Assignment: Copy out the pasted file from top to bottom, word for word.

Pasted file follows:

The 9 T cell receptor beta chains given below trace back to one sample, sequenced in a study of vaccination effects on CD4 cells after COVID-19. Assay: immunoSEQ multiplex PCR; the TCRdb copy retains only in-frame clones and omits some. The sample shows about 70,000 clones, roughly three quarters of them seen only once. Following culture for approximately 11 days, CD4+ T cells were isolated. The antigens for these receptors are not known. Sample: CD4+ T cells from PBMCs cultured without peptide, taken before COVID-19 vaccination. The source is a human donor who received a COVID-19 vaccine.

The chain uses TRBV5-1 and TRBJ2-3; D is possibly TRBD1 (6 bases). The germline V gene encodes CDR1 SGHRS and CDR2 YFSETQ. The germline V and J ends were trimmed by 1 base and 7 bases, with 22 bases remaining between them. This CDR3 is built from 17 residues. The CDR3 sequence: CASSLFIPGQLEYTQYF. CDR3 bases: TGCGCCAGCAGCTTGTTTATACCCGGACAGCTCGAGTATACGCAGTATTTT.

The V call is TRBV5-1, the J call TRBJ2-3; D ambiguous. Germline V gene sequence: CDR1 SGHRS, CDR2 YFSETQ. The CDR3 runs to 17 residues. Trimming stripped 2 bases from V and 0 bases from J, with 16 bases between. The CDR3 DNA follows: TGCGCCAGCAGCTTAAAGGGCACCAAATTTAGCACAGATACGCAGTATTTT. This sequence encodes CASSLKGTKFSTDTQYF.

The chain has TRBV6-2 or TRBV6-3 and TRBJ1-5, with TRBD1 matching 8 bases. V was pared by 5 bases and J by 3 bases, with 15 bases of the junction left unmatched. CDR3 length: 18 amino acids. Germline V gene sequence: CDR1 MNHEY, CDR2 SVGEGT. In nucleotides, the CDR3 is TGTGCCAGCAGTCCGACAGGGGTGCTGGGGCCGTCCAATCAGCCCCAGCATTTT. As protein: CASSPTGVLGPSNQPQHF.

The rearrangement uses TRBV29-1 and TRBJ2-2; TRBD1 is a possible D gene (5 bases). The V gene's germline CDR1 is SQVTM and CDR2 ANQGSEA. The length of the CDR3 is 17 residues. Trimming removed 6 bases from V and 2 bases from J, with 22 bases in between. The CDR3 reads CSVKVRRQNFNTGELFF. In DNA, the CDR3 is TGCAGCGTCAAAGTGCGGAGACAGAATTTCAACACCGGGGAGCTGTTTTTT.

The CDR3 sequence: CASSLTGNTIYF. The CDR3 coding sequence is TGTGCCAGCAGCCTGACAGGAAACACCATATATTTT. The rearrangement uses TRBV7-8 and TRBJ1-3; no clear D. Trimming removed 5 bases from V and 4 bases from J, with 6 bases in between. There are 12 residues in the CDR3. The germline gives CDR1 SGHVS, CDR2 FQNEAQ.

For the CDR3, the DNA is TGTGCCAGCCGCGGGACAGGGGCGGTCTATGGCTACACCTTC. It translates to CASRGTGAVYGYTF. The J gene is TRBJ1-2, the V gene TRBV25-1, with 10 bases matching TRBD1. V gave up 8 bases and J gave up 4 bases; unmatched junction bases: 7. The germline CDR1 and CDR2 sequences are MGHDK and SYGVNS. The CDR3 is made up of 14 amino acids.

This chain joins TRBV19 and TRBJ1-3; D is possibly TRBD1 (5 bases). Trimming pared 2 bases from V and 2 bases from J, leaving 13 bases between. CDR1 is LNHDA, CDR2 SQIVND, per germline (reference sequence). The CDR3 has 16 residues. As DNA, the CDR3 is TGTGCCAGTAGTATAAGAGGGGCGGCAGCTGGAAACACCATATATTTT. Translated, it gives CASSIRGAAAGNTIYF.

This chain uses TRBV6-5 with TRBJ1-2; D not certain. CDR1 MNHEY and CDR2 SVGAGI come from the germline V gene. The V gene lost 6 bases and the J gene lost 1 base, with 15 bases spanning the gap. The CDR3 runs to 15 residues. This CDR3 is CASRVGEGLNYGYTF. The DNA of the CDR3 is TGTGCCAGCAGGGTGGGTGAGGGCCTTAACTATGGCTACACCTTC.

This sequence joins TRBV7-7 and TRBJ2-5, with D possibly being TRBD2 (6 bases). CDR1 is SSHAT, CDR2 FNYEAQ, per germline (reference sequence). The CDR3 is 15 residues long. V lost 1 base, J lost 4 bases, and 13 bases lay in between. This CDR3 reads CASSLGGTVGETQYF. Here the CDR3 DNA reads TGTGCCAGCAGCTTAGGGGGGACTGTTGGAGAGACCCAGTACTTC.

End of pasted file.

The 9 T cell receptor beta chains given below trace back to one sample, sequenced in a study of vaccination effects on CD4 cells after COVID-19. Assay: immunoSEQ multiplex PCR; the TCRdb copy retains only in-frame clones and omits some. The sample shows about 70,000 clones, roughly three quarters of them seen only once. Following culture for approximately 11 days, CD4+ T cells were isolated. The antigens for these receptors are not known. Sample: CD4+ T cells from PBMCs cultured without peptide, taken before COVID-19 vaccination. The source is a human donor who received a COVID-19 vaccine.

The chain uses TRBV5-1 and TRBJ2-3; D is possibly TRBD1 (6 bases). The germline V gene encodes CDR1 SGHRS and CDR2 YFSETQ. The germline V and J ends were trimmed by 1 base and 7 bases, with 22 bases remaining between them. This CDR3 is built from 17 residues. The CDR3 sequence: CASSLFIPGQLEYTQYF. CDR3 bases: TGCGCCAGCAGCTTGTTTATACCCGGACAGCTCGAGTATACGCAGTATTTT.

The V call is TRBV5-1, the J call TRBJ2-3; D ambiguous. Germline V gene sequence: CDR1 SGHRS, CDR2 YFSETQ. The CDR3 runs to 17 residues. Trimming stripped 2 bases from V and 0 bases from J, with 16 bases between. The CDR3 DNA follows: TGCGCCAGCAGCTTAAAGGGCACCAAATTTAGCACAGATACGCAGTATTTT. This sequence encodes CASSLKGTKFSTDTQYF.

The chain has TRBV6-2 or TRBV6-3 and TRBJ1-5, with TRBD1 matching 8 bases. V was pared by 5 bases and J by 3 bases, with 15 bases of the junction left unmatched. CDR3 length: 18 amino acids. Germline V gene sequence: CDR1 MNHEY, CDR2 SVGEGT. In nucleotides, the CDR3 is TGTGCCAGCAGTCCGACAGGGGTGCTGGGGCCGTCCAATCAGCCCCAGCATTTT. As protein: CASSPTGVLGPSNQPQHF.

The rearrangement uses TRBV29-1 and TRBJ2-2; TRBD1 is a possible D gene (5 bases). The V gene's germline CDR1 is SQVTM and CDR2 ANQGSEA. The length of the CDR3 is 17 residues. Trimming removed 6 bases from V and 2 bases from J, with 22 bases in between. The CDR3 reads CSVKVRRQNFNTGELFF. In DNA, the CDR3 is TGCAGCGTCAAAGTGCGGAGACAGAATTTCAACACCGGGGAGCTGTTTTTT.

The CDR3 sequence: CASSLTGNTIYF. The CDR3 coding sequence is TGTGCCAGCAGCCTGACAGGAAACACCATATATTTT. The rearrangement uses TRBV7-8 and TRBJ1-3; no clear D. Trimming removed 5 bases from V and 4 bases from J, with 6 bases in between. There are 12 residues in the CDR3. The germline gives CDR1 SGHVS, CDR2 FQNEAQ.

For the CDR3, the DNA is TGTGCCAGCCGCGGGACAGGGGCGGTCTATGGCTACACCTTC. It translates to CASRGTGAVYGYTF. The J gene is TRBJ1-2, the V gene TRBV25-1, with 10 bases matching TRBD1. V gave up 8 bases and J gave up 4 bases; unmatched junction bases: 7. The germline CDR1 and CDR2 sequences are MGHDK and SYGVNS. The CDR3 is made up of 14 amino acids.

This chain joins TRBV19 and TRBJ1-3; D is possibly TRBD1 (5 bases). Trimming pared 2 bases from V and 2 bases from J, leaving 13 bases between. CDR1 is LNHDA, CDR2 SQIVND, per germline (reference sequence). The CDR3 has 16 residues. As DNA, the CDR3 is TGTGCCAGTAGTATAAGAGGGGCGGCAGCTGGAAACACCATATATTTT. Translated, it gives CASSIRGAAAGNTIYF.

This chain uses TRBV6-5 with TRBJ1-2; D not certain. CDR1 MNHEY and CDR2 SVGAGI come from the germline V gene. The V gene lost 6 bases and the J gene lost 1 base, with 15 bases spanning the gap. The CDR3 runs to 15 residues. This CDR3 is CASRVGEGLNYGYTF. The DNA of the CDR3 is TGTGCCAGCAGGGTGGGTGAGGGCCTTAACTATGGCTACACCTTC.

This sequence joins TRBV7-7 and TRBJ2-5, with D possibly being TRBD2 (6 bases). CDR1 is SSHAT, CDR2 FNYEAQ, per germline (reference sequence). The CDR3 is 15 residues long. V lost 1 base, J lost 4 bases, and 13 bases lay in between. This CDR3 reads CASSLGGTVGETQYF. Here the CDR3 DNA reads TGTGCCAGCAGCTTAGGGGGGACTGTTGGAGAGACCCAGTACTTC.